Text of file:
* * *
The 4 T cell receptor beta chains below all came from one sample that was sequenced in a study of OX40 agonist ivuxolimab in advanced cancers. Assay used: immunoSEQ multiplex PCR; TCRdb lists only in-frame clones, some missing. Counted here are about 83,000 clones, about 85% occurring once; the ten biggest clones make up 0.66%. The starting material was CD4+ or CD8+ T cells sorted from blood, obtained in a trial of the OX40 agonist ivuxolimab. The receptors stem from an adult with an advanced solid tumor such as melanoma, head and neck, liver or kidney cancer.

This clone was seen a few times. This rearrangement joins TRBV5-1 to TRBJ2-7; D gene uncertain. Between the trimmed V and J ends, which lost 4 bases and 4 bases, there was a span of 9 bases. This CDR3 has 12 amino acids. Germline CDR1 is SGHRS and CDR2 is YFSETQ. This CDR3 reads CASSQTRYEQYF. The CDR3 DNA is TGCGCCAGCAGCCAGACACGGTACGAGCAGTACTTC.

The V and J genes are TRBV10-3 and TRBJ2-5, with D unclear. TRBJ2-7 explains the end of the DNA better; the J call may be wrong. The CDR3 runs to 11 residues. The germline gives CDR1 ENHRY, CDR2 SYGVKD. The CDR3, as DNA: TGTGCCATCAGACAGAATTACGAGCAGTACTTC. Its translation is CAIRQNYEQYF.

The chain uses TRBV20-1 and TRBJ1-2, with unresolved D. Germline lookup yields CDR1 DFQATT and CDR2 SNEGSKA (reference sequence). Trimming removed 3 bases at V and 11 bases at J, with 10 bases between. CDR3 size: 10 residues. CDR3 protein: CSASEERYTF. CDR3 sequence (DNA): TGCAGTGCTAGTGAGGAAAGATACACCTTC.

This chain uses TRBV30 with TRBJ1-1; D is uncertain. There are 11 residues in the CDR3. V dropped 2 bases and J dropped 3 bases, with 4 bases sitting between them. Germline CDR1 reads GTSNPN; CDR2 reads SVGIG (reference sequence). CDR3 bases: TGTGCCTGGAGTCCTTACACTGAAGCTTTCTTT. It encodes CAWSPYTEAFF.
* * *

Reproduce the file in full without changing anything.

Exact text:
The 4 T cell receptor beta chains below all came from one sample that was sequenced in a study of OX40 agonist ivuxolimab in advanced cancers. Assay used: immunoSEQ multiplex PCR; TCRdb lists only in-frame clones, some missing. Counted here are about 83,000 clones, about 85% occurring once; the ten biggest clones make up 0.66%. The starting material was CD4+ or CD8+ T cells sorted from blood, obtained in a trial of the OX40 agonist ivuxolimab. The receptors stem from an adult with an advanced solid tumor such as melanoma, head and neck, liver or kidney cancer.

This clone was seen a few times. This rearrangement joins TRBV5-1 to TRBJ2-7; D gene uncertain. Between the trimmed V and J ends, which lost 4 bases and 4 bases, there was a span of 9 bases. This CDR3 has 12 amino acids. Germline CDR1 is SGHRS and CDR2 is YFSETQ. This CDR3 reads CASSQTRYEQYF. The CDR3 DNA is TGCGCCAGCAGCCAGACACGGTACGAGCAGTACTTC.

The V and J genes are TRBV10-3 and TRBJ2-5, with D unclear. TRBJ2-7 explains the end of the DNA better; the J call may be wrong. The CDR3 runs to 11 residues. The germline gives CDR1 ENHRY, CDR2 SYGVKD. The CDR3, as DNA: TGTGCCATCAGACAGAATTACGAGCAGTACTTC. Its translation is CAIRQNYEQYF.

The chain uses TRBV20-1 and TRBJ1-2, with unresolved D. Germline lookup yields CDR1 DFQATT and CDR2 SNEGSKA (reference sequence). Trimming removed 3 bases at V and 11 bases at J, with 10 bases between. CDR3 size: 10 residues. CDR3 protein: CSASEERYTF. CDR3 sequence (DNA): TGCAGTGCTAGTGAGGAAAGATACACCTTC.

This chain uses TRBV30 with TRBJ1-1; D is uncertain. There are 11 residues in the CDR3. V dropped 2 bases and J dropped 3 bases, with 4 bases sitting between them. Germline CDR1 reads GTSNPN; CDR2 reads SVGIG (reference sequence). CDR3 bases: TGTGCCTGGAGTCCTTACACTGAAGCTTTCTTT. It encodes CAWSPYTEAFF.